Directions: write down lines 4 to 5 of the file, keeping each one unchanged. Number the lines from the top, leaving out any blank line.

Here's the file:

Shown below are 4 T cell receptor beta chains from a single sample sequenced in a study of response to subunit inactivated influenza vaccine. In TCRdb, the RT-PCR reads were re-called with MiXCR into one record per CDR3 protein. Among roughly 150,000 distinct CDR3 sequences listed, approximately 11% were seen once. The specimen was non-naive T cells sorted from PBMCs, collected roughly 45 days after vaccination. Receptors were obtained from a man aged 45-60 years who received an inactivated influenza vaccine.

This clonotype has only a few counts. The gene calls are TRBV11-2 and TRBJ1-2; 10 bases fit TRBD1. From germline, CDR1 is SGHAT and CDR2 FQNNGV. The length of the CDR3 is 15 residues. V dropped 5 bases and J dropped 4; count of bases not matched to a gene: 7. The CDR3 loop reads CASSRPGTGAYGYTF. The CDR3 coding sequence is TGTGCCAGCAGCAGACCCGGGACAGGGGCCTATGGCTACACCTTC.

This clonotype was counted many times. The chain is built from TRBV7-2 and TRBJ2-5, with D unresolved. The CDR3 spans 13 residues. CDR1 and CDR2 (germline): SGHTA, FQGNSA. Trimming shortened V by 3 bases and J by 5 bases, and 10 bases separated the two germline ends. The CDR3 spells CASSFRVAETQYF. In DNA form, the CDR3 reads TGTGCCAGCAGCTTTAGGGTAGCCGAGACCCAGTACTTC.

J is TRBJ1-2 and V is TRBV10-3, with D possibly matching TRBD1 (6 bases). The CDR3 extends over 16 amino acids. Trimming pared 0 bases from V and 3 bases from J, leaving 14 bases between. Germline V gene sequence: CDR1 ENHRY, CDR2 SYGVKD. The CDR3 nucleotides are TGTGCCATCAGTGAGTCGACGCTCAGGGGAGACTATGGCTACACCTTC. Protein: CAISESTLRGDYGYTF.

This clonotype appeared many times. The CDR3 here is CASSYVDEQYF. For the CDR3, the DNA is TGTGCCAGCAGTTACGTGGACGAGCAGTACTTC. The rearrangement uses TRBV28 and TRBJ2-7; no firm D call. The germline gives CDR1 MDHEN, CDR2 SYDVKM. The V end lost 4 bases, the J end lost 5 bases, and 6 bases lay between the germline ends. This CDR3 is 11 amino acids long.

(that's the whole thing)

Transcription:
J is TRBJ1-2 and V is TRBV10-3, with D possibly matching TRBD1 (6 bases). The CDR3 extends over 16 amino acids. Trimming pared 0 bases from V and 3 bases from J, leaving 14 bases between. Germline V gene sequence: CDR1 ENHRY, CDR2 SYGVKD. The CDR3 nucleotides are TGTGCCATCAGTGAGTCGACGCTCAGGGGAGACTATGGCTACACCTTC. Protein: CAISESTLRGDYGYTF.

This clonotype appeared many times. The CDR3 here is CASSYVDEQYF. For the CDR3, the DNA is TGTGCCAGCAGTTACGTGGACGAGCAGTACTTC. The rearrangement uses TRBV28 and TRBJ2-7; no firm D call. The germline gives CDR1 MDHEN, CDR2 SYDVKM. The V end lost 4 bases, the J end lost 5 bases, and 6 bases lay between the germline ends. This CDR3 is 11 amino acids long.